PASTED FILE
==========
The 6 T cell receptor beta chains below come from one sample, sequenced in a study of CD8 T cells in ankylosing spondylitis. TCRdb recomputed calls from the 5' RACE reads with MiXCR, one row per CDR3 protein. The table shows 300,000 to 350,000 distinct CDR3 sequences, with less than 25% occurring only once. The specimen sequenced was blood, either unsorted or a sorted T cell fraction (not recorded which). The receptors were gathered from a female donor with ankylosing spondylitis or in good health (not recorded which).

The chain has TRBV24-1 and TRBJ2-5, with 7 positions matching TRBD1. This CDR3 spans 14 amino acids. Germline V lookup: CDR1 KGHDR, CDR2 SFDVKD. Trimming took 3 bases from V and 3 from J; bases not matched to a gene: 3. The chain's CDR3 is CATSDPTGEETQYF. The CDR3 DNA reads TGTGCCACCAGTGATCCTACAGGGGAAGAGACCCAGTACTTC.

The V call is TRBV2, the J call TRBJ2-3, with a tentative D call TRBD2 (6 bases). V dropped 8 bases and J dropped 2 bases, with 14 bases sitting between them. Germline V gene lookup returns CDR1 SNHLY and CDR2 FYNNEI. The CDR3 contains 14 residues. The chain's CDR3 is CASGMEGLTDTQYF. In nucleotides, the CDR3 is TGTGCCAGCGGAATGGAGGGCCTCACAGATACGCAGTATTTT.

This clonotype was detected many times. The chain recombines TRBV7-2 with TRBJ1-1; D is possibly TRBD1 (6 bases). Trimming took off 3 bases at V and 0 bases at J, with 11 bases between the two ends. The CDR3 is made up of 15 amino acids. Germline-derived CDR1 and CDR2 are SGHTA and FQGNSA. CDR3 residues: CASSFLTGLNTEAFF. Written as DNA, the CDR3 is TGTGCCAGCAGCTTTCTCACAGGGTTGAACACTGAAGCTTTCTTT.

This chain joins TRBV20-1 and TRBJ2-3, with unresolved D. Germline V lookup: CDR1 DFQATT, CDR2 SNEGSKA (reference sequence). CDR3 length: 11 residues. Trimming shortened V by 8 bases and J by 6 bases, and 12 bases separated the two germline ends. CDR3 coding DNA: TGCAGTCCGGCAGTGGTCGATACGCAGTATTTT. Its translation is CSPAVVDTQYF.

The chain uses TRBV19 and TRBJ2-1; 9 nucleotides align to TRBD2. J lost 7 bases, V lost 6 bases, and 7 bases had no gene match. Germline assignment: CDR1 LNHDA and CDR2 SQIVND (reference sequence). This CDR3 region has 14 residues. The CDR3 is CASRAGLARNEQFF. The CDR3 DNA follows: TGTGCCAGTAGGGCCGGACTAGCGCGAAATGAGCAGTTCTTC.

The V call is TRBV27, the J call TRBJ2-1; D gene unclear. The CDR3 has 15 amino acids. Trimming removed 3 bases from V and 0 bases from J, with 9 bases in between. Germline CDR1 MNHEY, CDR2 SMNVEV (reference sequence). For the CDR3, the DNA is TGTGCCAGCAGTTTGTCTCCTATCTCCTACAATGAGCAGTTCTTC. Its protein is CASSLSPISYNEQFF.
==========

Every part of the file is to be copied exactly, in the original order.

The 6 T cell receptor beta chains below come from one sample, sequenced in a study of CD8 T cells in ankylosing spondylitis. TCRdb recomputed calls from the 5' RACE reads with MiXCR, one row per CDR3 protein. The table shows 300,000 to 350,000 distinct CDR3 sequences, with less than 25% occurring only once. The specimen sequenced was blood, either unsorted or a sorted T cell fraction (not recorded which). The receptors were gathered from a female donor with ankylosing spondylitis or in good health (not recorded which).

The chain has TRBV24-1 and TRBJ2-5, with 7 positions matching TRBD1. This CDR3 spans 14 amino acids. Germline V lookup: CDR1 KGHDR, CDR2 SFDVKD. Trimming took 3 bases from V and 3 from J; bases not matched to a gene: 3. The chain's CDR3 is CATSDPTGEETQYF. The CDR3 DNA reads TGTGCCACCAGTGATCCTACAGGGGAAGAGACCCAGTACTTC.

The V call is TRBV2, the J call TRBJ2-3, with a tentative D call TRBD2 (6 bases). V dropped 8 bases and J dropped 2 bases, with 14 bases sitting between them. Germline V gene lookup returns CDR1 SNHLY and CDR2 FYNNEI. The CDR3 contains 14 residues. The chain's CDR3 is CASGMEGLTDTQYF. In nucleotides, the CDR3 is TGTGCCAGCGGAATGGAGGGCCTCACAGATACGCAGTATTTT.

This clonotype was detected many times. The chain recombines TRBV7-2 with TRBJ1-1; D is possibly TRBD1 (6 bases). Trimming took off 3 bases at V and 0 bases at J, with 11 bases between the two ends. The CDR3 is made up of 15 amino acids. Germline-derived CDR1 and CDR2 are SGHTA and FQGNSA. CDR3 residues: CASSFLTGLNTEAFF. Written as DNA, the CDR3 is TGTGCCAGCAGCTTTCTCACAGGGTTGAACACTGAAGCTTTCTTT.

This chain joins TRBV20-1 and TRBJ2-3, with unresolved D. Germline V lookup: CDR1 DFQATT, CDR2 SNEGSKA (reference sequence). CDR3 length: 11 residues. Trimming shortened V by 8 bases and J by 6 bases, and 12 bases separated the two germline ends. CDR3 coding DNA: TGCAGTCCGGCAGTGGTCGATACGCAGTATTTT. Its translation is CSPAVVDTQYF.

The chain uses TRBV19 and TRBJ2-1; 9 nucleotides align to TRBD2. J lost 7 bases, V lost 6 bases, and 7 bases had no gene match. Germline assignment: CDR1 LNHDA and CDR2 SQIVND (reference sequence). This CDR3 region has 14 residues. The CDR3 is CASRAGLARNEQFF. The CDR3 DNA follows: TGTGCCAGTAGGGCCGGACTAGCGCGAAATGAGCAGTTCTTC.

The V call is TRBV27, the J call TRBJ2-1; D gene unclear. The CDR3 has 15 amino acids. Trimming removed 3 bases from V and 0 bases from J, with 9 bases in between. Germline CDR1 MNHEY, CDR2 SMNVEV (reference sequence). For the CDR3, the DNA is TGTGCCAGCAGTTTGTCTCCTATCTCCTACAATGAGCAGTTCTTC. Its protein is CASSLSPISYNEQFF.